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home : education : schools September 14, 2014


5/21/2013 1:31:00 PM
Colleagues remember Chris Jones
Jim Golden and others regarded Chris Jones as an outstanding board leader and a good friend. Jones died of leukemia earlier this month. photo by Jerry Baldock
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Jim Golden and others regarded Chris Jones as an outstanding board leader and a good friend. Jones died of leukemia earlier this month. photo by Jerry Baldock

By Jim Cornelius
News Editor

The challenge of leading the Sisters School District brought out the best in Chris Jones. Elected to the board in 2007, Jones served as chair from 2008 till she was forced to step down due to ill health last summer. Jones succumbed to complications of an aggressive form of leukemia earlier this month.

Her friends and colleagues are remembering her as a quiet but determined leader who contributed mightily to maintaining quality public education in Sisters in the face of severe financial challenges.

"Chris was so successful in leading Sisters schools through such dark economic times because she had the rare combination of a brilliant mind and the ability to relate to every type of person," said her friend Merry Ann Moore.

School board colleague Andrew Gorayeb recalled that, "Chris was a beautiful person, inside and out. Her energy, candor, wit and soft voice were a genuine pleasure to interact with... What struck me most about her was her willingness to make time for me or anyone, to engage wholeheartedly in whatever the challenge was that presented itself to us and to always keep a balance and bring some humor into what otherwise would have been a dreary discussion."

Jones' humor was an oft-cited characteristic. Her friend Karly Lusby said, "In the 10 years I was fortunate enough to know Chris, I never had a conversation with her that did not include laughter, no matter the topic ... absolutely, it is her laugh I will miss and remember the most."

Also frequently noted was Jones' ability to work with a variety of personalities, temperaments and points of view.

"She was so down-to-earth," said long-time school board member Jeff Smith. "She treated everyone with complete respect. This wonderful lady, with a doctorate from the most prestigious colleges on earth, had the interpersonal skills to work effectively with everyone."

Sometimes that meant managing potentially fraught situations where emotions ran high. She could be respectful, but surprisingly steely.

"Chris could keep King Kong under control if he attended a board meeting, and what was so cool was that she could do it with that soft, slightly stammered, 'Suzie-Lou Hoo' voice," Gorayeb recalled. "If people were ranting, she knew to speak even more softly. It arrested their behavior immediately and set the tone that she wasn't going to put up with it any longer."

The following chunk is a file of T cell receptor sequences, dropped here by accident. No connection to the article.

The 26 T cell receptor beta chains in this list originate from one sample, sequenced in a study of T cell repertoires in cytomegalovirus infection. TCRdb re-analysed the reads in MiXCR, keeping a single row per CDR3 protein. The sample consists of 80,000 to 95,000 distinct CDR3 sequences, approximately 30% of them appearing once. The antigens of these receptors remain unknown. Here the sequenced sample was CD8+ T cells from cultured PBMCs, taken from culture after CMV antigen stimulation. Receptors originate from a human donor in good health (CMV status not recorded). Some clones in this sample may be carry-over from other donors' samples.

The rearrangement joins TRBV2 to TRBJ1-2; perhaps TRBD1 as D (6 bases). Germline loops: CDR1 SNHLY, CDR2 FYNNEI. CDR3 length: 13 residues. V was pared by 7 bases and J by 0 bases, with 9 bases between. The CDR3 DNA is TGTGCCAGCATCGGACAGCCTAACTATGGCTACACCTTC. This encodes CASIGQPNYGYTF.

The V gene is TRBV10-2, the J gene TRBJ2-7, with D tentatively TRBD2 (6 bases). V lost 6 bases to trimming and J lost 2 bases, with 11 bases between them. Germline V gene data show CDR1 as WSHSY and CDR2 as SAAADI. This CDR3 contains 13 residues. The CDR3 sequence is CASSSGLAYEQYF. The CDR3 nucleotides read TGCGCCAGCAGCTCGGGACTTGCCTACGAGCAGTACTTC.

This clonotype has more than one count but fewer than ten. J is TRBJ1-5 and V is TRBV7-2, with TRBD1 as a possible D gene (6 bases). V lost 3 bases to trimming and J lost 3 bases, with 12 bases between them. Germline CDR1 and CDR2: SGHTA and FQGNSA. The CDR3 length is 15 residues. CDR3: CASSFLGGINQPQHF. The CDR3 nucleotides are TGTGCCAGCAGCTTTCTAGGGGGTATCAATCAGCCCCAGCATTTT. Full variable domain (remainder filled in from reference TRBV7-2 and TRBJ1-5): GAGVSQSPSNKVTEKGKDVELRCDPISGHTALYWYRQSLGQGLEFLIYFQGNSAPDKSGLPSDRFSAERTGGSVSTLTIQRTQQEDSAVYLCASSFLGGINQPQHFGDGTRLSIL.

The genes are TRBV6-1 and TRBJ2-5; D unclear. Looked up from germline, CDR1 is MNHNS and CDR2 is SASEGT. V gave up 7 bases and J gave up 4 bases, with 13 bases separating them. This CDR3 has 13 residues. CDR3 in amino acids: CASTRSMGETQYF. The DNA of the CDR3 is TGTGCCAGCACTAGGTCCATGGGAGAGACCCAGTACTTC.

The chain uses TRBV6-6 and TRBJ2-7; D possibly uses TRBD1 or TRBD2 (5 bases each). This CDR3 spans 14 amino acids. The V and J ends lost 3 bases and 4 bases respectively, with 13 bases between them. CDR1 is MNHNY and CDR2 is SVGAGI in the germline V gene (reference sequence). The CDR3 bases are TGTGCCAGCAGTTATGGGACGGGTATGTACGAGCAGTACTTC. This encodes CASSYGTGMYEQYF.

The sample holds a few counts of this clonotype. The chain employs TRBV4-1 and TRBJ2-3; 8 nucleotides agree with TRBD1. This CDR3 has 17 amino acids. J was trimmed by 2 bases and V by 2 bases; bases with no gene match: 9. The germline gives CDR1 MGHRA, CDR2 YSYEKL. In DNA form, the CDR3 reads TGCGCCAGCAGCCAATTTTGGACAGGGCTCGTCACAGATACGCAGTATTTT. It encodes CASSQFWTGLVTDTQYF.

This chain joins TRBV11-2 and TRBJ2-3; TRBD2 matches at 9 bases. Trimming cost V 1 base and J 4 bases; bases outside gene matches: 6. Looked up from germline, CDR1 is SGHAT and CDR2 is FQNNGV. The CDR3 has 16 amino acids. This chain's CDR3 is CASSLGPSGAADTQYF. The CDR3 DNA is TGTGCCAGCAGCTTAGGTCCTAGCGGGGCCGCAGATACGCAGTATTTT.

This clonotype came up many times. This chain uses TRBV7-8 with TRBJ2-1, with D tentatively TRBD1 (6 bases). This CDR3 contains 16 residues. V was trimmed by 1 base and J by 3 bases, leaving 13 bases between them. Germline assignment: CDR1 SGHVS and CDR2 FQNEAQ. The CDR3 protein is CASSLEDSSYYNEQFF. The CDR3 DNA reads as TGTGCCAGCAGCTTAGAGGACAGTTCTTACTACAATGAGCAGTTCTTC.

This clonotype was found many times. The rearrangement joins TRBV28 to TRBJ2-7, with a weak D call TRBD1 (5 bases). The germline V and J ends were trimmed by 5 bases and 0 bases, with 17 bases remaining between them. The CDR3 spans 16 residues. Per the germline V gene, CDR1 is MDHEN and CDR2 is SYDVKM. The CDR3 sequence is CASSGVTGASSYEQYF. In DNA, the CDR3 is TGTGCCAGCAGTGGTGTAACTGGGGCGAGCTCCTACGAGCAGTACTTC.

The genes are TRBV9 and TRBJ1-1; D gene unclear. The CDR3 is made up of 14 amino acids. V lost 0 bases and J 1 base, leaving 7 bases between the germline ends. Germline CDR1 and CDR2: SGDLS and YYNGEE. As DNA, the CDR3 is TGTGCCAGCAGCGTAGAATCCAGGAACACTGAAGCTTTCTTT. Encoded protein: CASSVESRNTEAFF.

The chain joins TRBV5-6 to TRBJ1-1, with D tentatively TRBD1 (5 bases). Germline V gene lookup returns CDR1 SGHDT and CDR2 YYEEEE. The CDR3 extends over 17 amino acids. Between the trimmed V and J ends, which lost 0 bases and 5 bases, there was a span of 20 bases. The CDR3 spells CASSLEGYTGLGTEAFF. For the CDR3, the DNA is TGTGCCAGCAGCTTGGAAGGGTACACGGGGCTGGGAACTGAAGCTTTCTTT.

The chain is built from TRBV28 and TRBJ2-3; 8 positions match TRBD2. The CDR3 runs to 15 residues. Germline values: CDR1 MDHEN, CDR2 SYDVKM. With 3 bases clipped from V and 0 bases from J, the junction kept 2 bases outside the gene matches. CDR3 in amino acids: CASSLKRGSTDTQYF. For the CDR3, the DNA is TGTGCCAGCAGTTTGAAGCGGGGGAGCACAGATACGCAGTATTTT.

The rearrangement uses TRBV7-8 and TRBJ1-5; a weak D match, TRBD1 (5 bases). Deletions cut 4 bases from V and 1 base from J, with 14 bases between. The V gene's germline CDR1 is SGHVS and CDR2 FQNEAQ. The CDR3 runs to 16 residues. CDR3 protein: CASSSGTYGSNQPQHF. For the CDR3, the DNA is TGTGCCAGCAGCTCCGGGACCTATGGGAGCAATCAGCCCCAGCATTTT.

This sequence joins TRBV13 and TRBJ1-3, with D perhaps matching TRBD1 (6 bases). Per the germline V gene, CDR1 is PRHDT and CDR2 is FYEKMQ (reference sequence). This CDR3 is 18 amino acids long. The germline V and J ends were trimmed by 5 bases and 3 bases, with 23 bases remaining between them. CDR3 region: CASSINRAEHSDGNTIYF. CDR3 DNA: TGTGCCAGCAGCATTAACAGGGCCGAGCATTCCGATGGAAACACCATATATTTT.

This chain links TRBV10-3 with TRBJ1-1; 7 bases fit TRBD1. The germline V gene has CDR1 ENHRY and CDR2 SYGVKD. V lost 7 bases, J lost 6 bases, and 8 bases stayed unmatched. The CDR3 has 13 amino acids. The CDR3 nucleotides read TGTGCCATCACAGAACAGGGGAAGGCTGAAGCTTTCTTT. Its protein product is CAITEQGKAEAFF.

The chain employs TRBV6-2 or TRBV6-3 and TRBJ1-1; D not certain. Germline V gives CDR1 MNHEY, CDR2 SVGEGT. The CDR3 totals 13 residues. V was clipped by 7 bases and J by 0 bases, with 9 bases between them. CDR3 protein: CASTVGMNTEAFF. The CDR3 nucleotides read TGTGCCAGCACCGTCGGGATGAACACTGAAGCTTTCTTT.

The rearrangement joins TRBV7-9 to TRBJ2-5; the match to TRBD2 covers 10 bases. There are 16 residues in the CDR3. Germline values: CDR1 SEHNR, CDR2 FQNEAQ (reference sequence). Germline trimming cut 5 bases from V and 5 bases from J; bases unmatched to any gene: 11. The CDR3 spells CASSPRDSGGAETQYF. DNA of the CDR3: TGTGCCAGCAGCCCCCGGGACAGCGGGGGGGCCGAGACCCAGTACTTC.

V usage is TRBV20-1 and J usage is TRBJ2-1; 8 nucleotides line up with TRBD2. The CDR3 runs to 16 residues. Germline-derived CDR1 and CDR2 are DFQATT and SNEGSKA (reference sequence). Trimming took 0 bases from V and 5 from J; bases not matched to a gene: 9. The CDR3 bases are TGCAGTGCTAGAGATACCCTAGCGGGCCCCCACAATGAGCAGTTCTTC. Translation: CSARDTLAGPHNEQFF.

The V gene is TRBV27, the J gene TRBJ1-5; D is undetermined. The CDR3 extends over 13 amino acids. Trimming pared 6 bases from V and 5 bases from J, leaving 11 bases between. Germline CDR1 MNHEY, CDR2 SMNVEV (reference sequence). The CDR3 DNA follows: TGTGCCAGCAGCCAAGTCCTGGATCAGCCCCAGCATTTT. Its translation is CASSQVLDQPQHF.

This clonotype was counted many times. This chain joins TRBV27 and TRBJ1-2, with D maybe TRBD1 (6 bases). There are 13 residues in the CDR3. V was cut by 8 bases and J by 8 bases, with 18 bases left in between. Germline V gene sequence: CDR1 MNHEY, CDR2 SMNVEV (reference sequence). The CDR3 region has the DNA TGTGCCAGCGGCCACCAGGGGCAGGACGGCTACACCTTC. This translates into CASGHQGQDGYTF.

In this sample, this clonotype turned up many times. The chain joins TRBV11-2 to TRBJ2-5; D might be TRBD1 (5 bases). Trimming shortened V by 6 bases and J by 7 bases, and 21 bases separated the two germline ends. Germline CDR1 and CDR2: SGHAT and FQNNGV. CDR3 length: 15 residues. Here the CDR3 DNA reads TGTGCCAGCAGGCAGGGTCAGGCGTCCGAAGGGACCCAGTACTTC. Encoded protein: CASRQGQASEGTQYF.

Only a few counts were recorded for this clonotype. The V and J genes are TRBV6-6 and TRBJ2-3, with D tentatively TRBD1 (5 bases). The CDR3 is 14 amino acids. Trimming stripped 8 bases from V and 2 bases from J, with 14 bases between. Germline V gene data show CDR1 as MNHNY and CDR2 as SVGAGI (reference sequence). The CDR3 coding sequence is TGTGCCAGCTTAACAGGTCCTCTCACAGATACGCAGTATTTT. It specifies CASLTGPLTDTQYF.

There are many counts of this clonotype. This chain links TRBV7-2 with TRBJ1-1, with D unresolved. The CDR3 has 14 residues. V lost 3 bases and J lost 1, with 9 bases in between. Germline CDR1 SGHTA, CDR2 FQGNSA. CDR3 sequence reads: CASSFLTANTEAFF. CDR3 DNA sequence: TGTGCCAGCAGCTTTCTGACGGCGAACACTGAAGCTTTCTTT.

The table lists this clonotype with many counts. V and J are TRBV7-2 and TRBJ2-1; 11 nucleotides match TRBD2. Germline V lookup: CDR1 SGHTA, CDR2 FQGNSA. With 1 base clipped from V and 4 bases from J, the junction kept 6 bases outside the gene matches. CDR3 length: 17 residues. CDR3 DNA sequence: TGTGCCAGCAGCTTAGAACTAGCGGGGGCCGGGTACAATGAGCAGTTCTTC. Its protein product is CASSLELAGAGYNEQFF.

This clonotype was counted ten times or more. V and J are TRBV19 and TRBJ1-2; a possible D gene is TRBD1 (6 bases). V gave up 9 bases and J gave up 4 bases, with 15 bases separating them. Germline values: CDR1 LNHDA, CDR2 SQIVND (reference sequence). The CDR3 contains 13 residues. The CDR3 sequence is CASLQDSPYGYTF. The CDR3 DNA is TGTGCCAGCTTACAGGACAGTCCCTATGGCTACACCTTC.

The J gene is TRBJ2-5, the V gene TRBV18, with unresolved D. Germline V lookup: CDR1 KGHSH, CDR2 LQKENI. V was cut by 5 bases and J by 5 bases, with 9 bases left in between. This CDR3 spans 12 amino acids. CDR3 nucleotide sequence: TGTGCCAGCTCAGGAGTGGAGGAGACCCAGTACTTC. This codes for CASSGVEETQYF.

Glen Lasken said it was an honor to serve on the school board as vice chair with Jones, recalling her fortitude in difficult circumstances.

"She never wavered from the goal of doing what was best for the kids," he said. "We worked together through some very difficult times with the problems with the charter schools that we had. She was a source of wisdom and calm in some pretty stormy times."

Don Hedrick, who succeeded Jones as board chair, knew he had big shoes to fill.

"Chris was probably the brightest person I know... I don't think there's anyone who (knew) more about economics and the budgeting process than Chris," he said.

Hedrick noted that her commitment to Sisters schools and figuring out where the money would come from to maintain quality did not end when she stepped down from the board. In fact, it was with her till the end.

"She had lucid moments and was talking about the school budget when she was dying," Hedrick said. "I don't know what else to tell you: She was an excellent board member."

Schools Superintendent Jim Golden said he had an excellent working relationship with Jones, and he feels her loss keenly.

"I am heartbroken for Chuck and their two children, Zak and Christopher," he said. "Losing a parent has to be one of the worst things that can happen to a family. Secondly, I feel a sense of personal loss since I worked so well and so closely with Chris, that I considered her a critical friend and colleague. I will miss having her passion and intellect on our board."

Cheryl Stewart was another board colleague, but even more a friend.

"Treasures cannot be replaced and will never be forgotten," she told The Nugget. "She will be missed beyond measure. I am deeply honored to be Chris' friend and to have spent so much time with her over the last several years."







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